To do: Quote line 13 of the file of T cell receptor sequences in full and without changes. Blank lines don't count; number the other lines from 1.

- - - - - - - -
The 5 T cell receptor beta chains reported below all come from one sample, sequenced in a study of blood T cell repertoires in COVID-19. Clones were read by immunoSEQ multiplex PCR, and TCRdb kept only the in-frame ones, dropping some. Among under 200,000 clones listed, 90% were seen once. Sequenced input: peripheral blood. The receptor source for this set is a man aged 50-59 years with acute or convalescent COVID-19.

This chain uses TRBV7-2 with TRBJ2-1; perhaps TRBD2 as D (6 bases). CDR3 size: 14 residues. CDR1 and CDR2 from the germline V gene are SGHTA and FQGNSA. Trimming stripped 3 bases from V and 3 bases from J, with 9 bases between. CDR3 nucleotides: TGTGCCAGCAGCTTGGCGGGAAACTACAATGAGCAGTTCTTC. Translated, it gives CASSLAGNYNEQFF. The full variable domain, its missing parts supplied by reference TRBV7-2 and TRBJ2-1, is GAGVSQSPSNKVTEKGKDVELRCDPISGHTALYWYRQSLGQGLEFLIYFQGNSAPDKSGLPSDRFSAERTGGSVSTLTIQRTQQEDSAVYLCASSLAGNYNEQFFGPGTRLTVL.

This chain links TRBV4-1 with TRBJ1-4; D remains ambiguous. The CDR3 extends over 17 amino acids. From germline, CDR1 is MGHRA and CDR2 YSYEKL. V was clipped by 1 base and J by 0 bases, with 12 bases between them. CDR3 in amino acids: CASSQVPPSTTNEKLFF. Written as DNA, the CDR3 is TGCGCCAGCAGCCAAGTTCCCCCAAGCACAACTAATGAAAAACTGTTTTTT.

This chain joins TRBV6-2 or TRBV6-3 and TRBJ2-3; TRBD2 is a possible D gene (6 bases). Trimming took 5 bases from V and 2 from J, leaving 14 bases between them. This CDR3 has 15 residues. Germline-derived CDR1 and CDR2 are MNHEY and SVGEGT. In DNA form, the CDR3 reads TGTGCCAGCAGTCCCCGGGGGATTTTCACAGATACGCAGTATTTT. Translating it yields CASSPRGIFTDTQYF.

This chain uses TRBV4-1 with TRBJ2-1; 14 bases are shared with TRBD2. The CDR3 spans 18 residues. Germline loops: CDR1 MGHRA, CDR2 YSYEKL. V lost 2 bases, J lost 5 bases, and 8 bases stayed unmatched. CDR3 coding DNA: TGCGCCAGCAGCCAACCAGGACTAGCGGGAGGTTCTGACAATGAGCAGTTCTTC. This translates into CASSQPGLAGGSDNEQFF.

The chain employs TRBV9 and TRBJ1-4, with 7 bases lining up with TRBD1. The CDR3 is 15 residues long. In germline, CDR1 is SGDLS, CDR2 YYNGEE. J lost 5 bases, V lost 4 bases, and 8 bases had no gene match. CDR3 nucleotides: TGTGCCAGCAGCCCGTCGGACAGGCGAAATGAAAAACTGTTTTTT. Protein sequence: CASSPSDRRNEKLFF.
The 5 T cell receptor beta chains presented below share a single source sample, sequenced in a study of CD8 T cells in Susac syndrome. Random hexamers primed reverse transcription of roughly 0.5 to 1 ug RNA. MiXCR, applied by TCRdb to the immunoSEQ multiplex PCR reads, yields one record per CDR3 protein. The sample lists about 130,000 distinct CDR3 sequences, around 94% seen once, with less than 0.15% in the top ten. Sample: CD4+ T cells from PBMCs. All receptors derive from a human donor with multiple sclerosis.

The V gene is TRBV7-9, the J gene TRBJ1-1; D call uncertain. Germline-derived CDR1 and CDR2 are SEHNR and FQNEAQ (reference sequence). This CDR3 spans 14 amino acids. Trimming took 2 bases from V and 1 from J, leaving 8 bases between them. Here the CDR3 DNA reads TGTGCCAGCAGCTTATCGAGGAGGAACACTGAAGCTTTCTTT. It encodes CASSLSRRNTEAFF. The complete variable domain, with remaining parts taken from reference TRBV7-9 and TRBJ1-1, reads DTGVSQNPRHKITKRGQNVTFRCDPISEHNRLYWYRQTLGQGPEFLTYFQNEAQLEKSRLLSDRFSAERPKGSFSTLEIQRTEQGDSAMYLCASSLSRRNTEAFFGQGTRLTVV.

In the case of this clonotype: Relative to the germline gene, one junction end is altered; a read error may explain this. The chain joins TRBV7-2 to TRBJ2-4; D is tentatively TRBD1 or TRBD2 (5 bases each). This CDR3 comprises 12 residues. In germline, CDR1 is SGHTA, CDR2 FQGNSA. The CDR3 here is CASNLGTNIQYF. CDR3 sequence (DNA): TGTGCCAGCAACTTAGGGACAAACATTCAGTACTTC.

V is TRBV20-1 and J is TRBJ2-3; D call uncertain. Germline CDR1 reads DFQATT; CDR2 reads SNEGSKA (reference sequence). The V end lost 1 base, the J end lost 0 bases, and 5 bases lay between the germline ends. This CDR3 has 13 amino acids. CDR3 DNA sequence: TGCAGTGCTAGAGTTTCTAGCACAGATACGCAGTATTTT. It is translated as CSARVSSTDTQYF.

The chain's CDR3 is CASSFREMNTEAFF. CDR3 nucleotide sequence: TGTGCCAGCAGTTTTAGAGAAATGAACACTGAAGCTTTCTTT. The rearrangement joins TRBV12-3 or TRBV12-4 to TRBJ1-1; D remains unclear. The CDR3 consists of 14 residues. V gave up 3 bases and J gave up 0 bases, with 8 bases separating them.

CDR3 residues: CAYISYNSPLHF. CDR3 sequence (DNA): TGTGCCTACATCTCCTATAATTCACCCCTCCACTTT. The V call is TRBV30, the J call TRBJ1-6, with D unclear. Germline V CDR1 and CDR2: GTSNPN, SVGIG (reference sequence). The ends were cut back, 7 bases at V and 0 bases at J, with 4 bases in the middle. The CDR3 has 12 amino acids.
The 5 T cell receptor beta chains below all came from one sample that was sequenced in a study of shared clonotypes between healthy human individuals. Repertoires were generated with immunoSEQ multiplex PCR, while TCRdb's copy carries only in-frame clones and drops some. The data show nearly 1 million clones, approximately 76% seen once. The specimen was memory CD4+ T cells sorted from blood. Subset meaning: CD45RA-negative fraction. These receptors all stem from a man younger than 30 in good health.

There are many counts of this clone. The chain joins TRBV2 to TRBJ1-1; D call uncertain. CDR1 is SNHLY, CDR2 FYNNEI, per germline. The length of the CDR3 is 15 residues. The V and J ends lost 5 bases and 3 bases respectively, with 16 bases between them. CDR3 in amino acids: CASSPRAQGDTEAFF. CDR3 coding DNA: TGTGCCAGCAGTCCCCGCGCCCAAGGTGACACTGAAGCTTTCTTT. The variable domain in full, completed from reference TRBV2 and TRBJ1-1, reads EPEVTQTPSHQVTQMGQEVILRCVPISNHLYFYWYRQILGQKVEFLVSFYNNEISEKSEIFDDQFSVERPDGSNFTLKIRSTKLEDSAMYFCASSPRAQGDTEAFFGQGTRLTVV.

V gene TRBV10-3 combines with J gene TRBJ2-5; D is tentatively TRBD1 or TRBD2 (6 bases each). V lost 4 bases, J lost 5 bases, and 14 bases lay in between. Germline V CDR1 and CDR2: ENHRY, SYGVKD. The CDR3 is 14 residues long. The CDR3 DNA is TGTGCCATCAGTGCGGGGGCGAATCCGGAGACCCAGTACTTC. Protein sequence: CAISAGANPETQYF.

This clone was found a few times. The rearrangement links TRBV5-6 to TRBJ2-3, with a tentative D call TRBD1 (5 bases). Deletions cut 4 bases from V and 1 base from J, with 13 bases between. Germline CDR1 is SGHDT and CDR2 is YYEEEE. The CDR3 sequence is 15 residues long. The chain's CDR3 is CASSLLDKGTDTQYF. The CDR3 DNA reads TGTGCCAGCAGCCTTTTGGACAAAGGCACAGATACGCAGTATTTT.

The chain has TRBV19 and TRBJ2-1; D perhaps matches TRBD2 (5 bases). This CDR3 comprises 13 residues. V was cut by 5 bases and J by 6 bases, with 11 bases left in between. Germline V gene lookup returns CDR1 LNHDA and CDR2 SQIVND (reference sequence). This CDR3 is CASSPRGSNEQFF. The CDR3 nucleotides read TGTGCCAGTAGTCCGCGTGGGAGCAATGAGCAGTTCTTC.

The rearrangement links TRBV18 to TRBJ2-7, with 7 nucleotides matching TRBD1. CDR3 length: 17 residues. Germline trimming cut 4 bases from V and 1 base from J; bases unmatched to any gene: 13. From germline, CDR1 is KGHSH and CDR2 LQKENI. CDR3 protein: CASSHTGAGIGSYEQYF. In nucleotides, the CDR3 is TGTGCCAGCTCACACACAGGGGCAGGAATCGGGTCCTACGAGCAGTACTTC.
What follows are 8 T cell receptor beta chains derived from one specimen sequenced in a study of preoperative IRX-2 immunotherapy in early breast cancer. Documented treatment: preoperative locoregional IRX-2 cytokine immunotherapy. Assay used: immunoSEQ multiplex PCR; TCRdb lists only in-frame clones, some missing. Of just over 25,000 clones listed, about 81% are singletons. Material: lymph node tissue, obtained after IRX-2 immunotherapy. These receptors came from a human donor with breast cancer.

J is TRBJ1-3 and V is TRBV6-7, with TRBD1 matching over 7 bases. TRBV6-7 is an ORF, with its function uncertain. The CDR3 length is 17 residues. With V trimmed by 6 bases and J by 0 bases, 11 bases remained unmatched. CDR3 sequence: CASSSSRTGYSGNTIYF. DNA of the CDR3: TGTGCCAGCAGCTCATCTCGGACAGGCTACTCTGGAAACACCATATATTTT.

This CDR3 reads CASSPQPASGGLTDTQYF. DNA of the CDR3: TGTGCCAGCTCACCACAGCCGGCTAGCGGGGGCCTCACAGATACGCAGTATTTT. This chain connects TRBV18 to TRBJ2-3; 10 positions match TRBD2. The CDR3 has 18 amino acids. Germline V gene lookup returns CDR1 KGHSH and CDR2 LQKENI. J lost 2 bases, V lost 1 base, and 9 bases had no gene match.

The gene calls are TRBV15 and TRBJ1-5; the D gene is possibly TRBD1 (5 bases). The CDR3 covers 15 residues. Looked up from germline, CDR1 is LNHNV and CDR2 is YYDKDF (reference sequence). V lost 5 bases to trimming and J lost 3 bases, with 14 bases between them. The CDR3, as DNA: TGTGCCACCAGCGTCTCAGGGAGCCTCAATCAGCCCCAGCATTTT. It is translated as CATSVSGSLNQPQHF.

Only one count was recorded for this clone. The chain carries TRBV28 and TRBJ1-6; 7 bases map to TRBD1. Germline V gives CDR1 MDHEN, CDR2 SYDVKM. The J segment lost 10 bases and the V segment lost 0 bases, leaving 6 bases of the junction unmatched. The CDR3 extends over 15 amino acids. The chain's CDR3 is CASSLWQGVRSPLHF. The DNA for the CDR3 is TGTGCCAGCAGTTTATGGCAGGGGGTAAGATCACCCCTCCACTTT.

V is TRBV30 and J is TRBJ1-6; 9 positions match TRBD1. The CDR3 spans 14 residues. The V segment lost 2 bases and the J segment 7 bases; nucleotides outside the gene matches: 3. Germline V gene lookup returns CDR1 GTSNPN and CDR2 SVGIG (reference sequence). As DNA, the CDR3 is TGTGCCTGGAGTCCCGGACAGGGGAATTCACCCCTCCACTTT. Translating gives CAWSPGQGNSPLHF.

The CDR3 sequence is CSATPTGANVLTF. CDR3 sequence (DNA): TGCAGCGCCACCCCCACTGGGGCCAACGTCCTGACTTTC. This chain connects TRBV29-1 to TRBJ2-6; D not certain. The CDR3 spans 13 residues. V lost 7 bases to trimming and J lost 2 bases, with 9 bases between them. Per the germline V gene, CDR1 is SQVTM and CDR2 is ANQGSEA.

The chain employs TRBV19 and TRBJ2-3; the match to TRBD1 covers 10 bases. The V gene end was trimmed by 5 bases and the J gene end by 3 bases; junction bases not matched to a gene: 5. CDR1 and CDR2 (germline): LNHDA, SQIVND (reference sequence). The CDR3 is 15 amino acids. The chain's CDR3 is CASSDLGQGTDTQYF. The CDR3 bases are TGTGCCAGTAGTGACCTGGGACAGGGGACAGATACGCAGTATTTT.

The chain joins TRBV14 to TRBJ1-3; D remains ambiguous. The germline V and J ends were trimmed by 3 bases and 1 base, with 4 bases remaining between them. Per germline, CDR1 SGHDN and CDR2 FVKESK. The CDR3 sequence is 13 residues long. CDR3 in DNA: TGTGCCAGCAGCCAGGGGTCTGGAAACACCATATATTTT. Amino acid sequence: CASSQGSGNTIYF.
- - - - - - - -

The 5 T cell receptor beta chains below all came from one sample that was sequenced in a study of shared clonotypes between healthy human individuals. Repertoires were generated with immunoSEQ multiplex PCR, while TCRdb's copy carries only in-frame clones and drops some. The data show nearly 1 million clones, approximately 76% seen once. The specimen was memory CD4+ T cells sorted from blood. Subset meaning: CD45RA-negative fraction. These receptors all stem from a man younger than 30 in good health.